I. Holy Money
What could be more mundane than money? It is merely a convenient method of accomplishing everyday tasks. Yet the Torah calls it holy, implying one of two dueling concepts of sanctity.
The method with which Moshe conducted the desert census was having each person contribute half a shekel and then counting the resulting donations. The currency used is specifically called shekel ha-kodesh, a sacred coin (Ex. 30:13). What is sacred about this money?
Rambam (Moreh Nevukhim 3:8) explains that Hebrew is called lashon ha-kodesh, a sacred language, because it contains no specific words for uniquely male and female body parts nor for the acts that lead to conception of a child. Nor does it have precise terms for emissions and excretions. Rather, other terms are used euphemistically when the Hebrew user needs to refer to such concepts. The language itself lacks such crude terms and that–its purity–is why it is called the holy language. Similarly, presumably, the shekel coin was called holy because it was refined from all impurities. Lacking any flaw, the coin is pure and can be accurately called kodesh.
Ramban strongly disagrees. Lack of impurity does not cause sanctity. He instead explains that these shekalim were considered sacred because they were used for holy purposes. The funds gathered by this census were donated towards the construction of the Mishkan, where God’s presence manifested itself and where sacrifices were brought. Any currency that is utilized in the performance of a mitzvah is money that is serving a holy usage and, therefore, can be justly called shekel ha-kodesh.
Similarly, Ramban continues, Hebrew is called lashon ha-kodesh–the holy language–because it was and continues to be used for holy purposes. It was in Hebrew that God said “Let there be light etc.” (Gen. 1:3) and created the world. The Torah itself was given to us in Hebrew, as well as all of the prophecies and other biblical books. Because Hebrew has been used for holy purposes it is considered to be a sacred language.
II. Two Understandings of Holiness
I once heard R. Shimon Romm explain this dispute between Rambam and Ramban as a fundamental disagreement over the nature of kedushah, holiness. According to Ramban, holiness is attained when something is used for a holy purpose. When currency is used for a mitzvah it becomes sacred and when a language is used to create the world and convey the Torah it acquires sanctity. Kedushah is defined by supplementary attainments and not by inherent status. Something must become holy by going beyond its natural state and being taken to a holy level.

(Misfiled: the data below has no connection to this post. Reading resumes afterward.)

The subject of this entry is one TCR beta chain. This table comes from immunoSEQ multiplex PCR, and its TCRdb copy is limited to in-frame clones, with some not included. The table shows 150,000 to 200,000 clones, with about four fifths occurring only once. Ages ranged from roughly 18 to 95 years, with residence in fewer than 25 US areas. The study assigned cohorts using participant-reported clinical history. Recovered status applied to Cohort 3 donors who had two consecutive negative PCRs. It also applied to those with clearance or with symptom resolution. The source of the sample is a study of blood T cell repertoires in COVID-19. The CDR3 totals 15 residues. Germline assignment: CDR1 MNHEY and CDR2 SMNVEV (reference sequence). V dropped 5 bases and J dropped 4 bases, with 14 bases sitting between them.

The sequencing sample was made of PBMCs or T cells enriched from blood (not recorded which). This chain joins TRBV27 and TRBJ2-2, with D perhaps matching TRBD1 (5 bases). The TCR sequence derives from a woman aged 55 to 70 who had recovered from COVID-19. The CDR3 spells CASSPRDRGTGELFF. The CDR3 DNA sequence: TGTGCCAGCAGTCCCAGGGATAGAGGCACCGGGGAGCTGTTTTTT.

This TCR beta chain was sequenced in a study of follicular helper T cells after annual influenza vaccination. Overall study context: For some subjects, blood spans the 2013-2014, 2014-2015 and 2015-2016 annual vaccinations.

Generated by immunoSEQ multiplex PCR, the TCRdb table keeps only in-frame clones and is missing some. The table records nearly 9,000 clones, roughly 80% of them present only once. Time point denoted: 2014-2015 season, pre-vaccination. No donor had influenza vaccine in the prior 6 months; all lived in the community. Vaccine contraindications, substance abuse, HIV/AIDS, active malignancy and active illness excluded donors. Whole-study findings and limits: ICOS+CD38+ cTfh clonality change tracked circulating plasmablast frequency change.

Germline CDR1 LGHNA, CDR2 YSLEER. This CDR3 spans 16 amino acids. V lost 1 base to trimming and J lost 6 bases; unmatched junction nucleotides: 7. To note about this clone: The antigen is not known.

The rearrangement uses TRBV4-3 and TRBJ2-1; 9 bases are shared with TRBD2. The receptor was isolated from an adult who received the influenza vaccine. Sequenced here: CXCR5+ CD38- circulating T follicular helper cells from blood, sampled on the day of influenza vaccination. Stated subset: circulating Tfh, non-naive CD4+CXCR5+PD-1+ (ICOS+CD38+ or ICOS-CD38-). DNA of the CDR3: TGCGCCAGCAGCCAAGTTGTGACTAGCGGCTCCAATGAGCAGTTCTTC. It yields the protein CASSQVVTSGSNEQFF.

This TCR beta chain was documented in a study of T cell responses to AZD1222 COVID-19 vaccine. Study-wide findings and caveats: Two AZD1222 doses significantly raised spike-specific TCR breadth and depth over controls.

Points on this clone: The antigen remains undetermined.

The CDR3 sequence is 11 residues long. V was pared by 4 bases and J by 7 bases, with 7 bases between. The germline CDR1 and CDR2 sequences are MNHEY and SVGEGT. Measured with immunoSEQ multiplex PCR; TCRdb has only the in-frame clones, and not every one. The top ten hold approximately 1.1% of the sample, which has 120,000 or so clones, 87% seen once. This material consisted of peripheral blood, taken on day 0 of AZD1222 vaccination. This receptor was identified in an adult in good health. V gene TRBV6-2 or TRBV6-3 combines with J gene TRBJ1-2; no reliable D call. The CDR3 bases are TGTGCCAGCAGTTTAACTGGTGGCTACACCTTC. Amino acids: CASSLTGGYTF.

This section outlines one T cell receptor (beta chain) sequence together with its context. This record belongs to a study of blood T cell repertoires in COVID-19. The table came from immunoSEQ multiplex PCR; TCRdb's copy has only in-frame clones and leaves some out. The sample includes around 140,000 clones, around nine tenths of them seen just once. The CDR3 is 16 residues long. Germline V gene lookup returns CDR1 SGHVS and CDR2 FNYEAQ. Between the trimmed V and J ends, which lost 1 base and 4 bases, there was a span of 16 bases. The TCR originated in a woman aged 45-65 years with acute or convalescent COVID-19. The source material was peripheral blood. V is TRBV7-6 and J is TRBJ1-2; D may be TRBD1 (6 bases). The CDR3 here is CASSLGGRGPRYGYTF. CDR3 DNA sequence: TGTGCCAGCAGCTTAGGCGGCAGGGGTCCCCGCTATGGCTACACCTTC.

According to Rambam, however, holiness is not due to a positive usage but to a lack of diminution of its purity. A language is inherently sacred and only loses that status when it contains less-than-holy words. Hebrew, Rambam claims, is the only language that has not lost its holiness but, theoretically, any language that retains its purity could be sacred. Similarly, coins are holy by maintaining their integrity. This purity of content, rather than its sanctity of use, is what earned for these coins the title of holy because they have not been defiled of their inherent sanctity.
III. Be Holy
R. Romm continued that this same disagreeement can be found in the famous dispute over our obligation to become holy. The Torah (Lev. 19:2) commands us to be holy (“kedoshim tihyu”) but remains unclear regarding exactly what that obligation entails. Rashi (ad loc.) explains the command to mean, “Separate yourselves from forbidden relationships and from transgression” while Ramban (ad loc.) explains the mandate to be an obligation to distance ourselves even from that which is permissible but excessive. According to Rashi we fulfill this obligation by adhering to the strict prohibitions of the Torah while according to the Ramban we must go beyond the laws and create our own stringencies.
In other words, Rashi understands that we are inherently holy and we can fulfill the mandate of kedoshim tihyu by refraining from defiling our natural sanctity through sin. As long as we do not violate a prohibition–no small task–we are, according to Rashi, holy. This, R. Romm explained, is similar to Rambam’s position we saw above that Hebrew is inherently holy because it has not been defiled by impure words. Indeed, I add, we see in Rambam’s Mishneh Torah that Sefer Kedushah (the book of holiness) contains the laws regarding prohibited relations and foods while Sefer Mada (the book of knowledge) contains the concepts of going beyond the requirements of the law. Kedushah is attained by conforming to the prohibitions of the Torah and not by striving above that to abstinence.
Ramban, however, is consistent with his earlier position and contends that holiness must be attained through additional behavior. Merely conforming to the Torah’s prohibitions does not raise someone to the status of holiness. Rather, he must go beyond that natural state and “sanctify himself in what is permissible to him” (Yevamos 20a).
(Adapted from my essay here-PDF).